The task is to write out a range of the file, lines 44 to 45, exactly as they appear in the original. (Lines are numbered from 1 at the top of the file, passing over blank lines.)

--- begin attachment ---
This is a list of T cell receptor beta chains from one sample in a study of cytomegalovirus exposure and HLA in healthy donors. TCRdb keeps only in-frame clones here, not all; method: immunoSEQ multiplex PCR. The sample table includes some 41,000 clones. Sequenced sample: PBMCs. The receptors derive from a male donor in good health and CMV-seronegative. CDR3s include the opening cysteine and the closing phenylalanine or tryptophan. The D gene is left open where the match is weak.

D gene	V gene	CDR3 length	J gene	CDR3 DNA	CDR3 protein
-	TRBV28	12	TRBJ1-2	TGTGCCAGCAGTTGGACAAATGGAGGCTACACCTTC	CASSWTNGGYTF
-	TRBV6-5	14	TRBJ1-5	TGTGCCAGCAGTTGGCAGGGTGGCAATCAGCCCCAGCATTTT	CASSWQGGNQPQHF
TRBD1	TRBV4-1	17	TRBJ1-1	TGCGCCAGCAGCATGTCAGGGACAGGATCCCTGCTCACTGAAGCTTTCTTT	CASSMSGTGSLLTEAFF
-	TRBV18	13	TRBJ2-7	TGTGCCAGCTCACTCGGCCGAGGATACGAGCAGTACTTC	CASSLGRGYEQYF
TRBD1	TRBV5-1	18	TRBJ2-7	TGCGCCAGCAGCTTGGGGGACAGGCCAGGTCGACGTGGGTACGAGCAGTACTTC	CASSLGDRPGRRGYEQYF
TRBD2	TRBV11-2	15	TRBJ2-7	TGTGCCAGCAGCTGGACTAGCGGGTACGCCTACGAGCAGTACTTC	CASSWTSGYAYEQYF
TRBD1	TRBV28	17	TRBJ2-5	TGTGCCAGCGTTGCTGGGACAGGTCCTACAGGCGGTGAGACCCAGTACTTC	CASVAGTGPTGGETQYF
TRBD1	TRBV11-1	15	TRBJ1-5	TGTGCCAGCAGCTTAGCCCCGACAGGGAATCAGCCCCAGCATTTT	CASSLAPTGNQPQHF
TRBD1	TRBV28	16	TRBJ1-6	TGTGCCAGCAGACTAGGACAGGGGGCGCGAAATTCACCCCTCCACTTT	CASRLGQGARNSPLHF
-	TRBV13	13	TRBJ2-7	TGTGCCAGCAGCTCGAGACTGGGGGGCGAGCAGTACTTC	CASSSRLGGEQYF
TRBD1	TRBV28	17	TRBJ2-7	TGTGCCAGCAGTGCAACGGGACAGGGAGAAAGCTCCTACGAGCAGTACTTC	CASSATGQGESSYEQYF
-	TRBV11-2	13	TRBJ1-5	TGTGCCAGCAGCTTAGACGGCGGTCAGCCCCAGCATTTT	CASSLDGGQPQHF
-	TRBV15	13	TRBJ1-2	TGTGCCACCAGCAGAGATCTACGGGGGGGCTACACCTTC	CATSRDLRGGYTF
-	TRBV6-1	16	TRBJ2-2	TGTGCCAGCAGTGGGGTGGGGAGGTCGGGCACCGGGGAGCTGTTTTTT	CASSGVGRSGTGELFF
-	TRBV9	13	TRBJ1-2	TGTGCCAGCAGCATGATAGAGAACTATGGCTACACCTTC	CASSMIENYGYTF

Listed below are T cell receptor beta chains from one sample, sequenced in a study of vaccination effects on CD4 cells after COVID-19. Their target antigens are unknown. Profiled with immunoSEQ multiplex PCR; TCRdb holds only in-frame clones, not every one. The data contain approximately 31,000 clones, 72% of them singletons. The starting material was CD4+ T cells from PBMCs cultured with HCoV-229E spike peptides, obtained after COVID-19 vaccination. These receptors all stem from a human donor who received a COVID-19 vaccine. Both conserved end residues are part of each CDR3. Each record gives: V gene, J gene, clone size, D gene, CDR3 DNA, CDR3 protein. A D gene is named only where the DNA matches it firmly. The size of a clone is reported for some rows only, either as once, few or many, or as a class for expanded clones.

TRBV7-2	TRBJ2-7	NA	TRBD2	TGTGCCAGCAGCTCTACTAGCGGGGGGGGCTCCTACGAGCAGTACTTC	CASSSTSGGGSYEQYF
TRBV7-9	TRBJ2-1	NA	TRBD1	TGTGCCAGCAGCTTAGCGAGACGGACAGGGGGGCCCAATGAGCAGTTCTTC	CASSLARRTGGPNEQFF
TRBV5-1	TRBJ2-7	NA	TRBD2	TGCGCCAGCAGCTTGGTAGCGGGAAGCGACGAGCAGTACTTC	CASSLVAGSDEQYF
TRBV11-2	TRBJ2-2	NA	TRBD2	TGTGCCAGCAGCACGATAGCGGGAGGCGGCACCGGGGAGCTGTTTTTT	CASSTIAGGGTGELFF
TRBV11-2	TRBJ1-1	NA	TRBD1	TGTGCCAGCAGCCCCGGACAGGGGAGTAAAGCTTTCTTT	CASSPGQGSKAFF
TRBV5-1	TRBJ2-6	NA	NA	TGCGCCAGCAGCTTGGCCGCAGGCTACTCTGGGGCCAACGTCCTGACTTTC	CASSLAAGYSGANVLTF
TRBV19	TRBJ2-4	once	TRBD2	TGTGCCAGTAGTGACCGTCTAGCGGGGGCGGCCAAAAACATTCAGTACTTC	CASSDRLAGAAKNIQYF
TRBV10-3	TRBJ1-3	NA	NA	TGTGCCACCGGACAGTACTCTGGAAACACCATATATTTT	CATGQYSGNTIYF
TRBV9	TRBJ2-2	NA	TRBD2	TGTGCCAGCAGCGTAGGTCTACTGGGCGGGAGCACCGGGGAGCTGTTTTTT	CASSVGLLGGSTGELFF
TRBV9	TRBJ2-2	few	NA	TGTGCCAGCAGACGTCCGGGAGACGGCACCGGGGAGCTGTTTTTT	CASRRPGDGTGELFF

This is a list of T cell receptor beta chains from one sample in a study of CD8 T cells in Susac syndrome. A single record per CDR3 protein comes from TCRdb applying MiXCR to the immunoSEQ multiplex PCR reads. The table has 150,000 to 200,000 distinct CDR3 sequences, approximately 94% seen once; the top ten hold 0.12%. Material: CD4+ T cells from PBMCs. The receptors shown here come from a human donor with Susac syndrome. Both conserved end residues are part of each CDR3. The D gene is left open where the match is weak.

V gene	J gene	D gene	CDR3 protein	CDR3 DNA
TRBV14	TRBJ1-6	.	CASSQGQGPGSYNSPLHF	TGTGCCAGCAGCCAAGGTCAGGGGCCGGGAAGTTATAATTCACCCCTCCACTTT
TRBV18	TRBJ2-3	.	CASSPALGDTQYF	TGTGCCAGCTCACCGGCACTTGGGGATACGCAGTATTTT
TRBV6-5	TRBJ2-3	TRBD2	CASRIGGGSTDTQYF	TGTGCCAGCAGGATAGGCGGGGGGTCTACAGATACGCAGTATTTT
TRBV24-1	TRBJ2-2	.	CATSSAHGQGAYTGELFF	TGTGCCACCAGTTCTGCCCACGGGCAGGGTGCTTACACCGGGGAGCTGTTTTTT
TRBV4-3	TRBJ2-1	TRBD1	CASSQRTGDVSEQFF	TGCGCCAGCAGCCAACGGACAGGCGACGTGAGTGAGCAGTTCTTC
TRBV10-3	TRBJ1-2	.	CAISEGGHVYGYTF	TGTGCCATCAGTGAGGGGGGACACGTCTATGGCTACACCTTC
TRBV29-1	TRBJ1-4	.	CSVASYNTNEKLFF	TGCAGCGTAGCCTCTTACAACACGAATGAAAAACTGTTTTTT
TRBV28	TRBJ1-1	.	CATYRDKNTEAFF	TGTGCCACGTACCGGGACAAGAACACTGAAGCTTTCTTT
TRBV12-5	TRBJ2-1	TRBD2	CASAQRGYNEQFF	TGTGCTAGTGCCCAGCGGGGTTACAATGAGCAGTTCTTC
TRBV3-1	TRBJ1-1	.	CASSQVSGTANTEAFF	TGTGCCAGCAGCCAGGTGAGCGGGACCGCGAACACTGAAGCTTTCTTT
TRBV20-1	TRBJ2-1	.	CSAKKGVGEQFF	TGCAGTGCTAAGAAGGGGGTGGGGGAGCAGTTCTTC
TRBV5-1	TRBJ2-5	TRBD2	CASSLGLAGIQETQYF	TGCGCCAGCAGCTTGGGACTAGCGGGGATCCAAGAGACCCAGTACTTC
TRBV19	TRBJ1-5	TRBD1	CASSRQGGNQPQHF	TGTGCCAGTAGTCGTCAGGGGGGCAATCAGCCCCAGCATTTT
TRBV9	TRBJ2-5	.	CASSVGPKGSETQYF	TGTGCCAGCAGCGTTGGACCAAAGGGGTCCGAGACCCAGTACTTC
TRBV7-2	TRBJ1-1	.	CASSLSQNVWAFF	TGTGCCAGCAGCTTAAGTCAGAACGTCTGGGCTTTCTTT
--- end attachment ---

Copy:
TRBV9	TRBJ2-5	.	CASSVGPKGSETQYF	TGTGCCAGCAGCGTTGGACCAAAGGGGTCCGAGACCCAGTACTTC
TRBV7-2	TRBJ1-1	.	CASSLSQNVWAFF	TGTGCCAGCAGCTTAAGTCAGAACGTCTGGGCTTTCTTT